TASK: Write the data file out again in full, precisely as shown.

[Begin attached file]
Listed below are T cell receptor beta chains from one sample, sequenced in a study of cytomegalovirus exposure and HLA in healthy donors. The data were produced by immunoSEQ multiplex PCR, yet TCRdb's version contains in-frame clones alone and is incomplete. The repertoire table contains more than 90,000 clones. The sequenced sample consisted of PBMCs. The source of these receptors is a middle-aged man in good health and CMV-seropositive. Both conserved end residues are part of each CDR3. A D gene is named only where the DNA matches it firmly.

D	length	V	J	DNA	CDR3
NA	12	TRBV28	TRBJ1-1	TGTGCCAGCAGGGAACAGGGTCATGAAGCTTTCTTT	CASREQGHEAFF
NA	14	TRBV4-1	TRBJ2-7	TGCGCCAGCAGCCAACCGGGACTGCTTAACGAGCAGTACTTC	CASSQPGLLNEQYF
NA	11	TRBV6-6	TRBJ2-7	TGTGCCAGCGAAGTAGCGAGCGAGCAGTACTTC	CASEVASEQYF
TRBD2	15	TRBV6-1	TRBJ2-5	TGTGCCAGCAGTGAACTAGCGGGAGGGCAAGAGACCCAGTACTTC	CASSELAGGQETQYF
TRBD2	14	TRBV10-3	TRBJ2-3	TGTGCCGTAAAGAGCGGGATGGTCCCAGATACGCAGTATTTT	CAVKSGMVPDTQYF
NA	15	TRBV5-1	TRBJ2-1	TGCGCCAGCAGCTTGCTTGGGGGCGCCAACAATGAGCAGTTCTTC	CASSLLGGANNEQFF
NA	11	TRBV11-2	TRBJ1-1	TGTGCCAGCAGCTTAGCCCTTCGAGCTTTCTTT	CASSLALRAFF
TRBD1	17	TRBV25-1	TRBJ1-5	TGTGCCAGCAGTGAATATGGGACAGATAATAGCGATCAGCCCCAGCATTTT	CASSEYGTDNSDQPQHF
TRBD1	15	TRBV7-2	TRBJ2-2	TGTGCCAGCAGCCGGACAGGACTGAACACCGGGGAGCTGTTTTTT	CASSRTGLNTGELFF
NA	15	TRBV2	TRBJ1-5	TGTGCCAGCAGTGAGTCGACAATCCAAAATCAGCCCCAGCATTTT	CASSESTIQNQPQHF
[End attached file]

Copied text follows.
Listed below are T cell receptor beta chains from one sample, sequenced in a study of cytomegalovirus exposure and HLA in healthy donors. The data were produced by immunoSEQ multiplex PCR, yet TCRdb's version contains in-frame clones alone and is incomplete. The repertoire table contains more than 90,000 clones. The sequenced sample consisted of PBMCs. The source of these receptors is a middle-aged man in good health and CMV-seropositive. Both conserved end residues are part of each CDR3. A D gene is named only where the DNA matches it firmly.

D	length	V	J	DNA	CDR3
NA	12	TRBV28	TRBJ1-1	TGTGCCAGCAGGGAACAGGGTCATGAAGCTTTCTTT	CASREQGHEAFF
NA	14	TRBV4-1	TRBJ2-7	TGCGCCAGCAGCCAACCGGGACTGCTTAACGAGCAGTACTTC	CASSQPGLLNEQYF
NA	11	TRBV6-6	TRBJ2-7	TGTGCCAGCGAAGTAGCGAGCGAGCAGTACTTC	CASEVASEQYF
TRBD2	15	TRBV6-1	TRBJ2-5	TGTGCCAGCAGTGAACTAGCGGGAGGGCAAGAGACCCAGTACTTC	CASSELAGGQETQYF
TRBD2	14	TRBV10-3	TRBJ2-3	TGTGCCGTAAAGAGCGGGATGGTCCCAGATACGCAGTATTTT	CAVKSGMVPDTQYF
NA	15	TRBV5-1	TRBJ2-1	TGCGCCAGCAGCTTGCTTGGGGGCGCCAACAATGAGCAGTTCTTC	CASSLLGGANNEQFF
NA	11	TRBV11-2	TRBJ1-1	TGTGCCAGCAGCTTAGCCCTTCGAGCTTTCTTT	CASSLALRAFF
TRBD1	17	TRBV25-1	TRBJ1-5	TGTGCCAGCAGTGAATATGGGACAGATAATAGCGATCAGCCCCAGCATTTT	CASSEYGTDNSDQPQHF
TRBD1	15	TRBV7-2	TRBJ2-2	TGTGCCAGCAGCCGGACAGGACTGAACACCGGGGAGCTGTTTTTT	CASSRTGLNTGELFF
NA	15	TRBV2	TRBJ1-5	TGTGCCAGCAGTGAGTCGACAATCCAAAATCAGCCCCAGCATTTT	CASSESTIQNQPQHF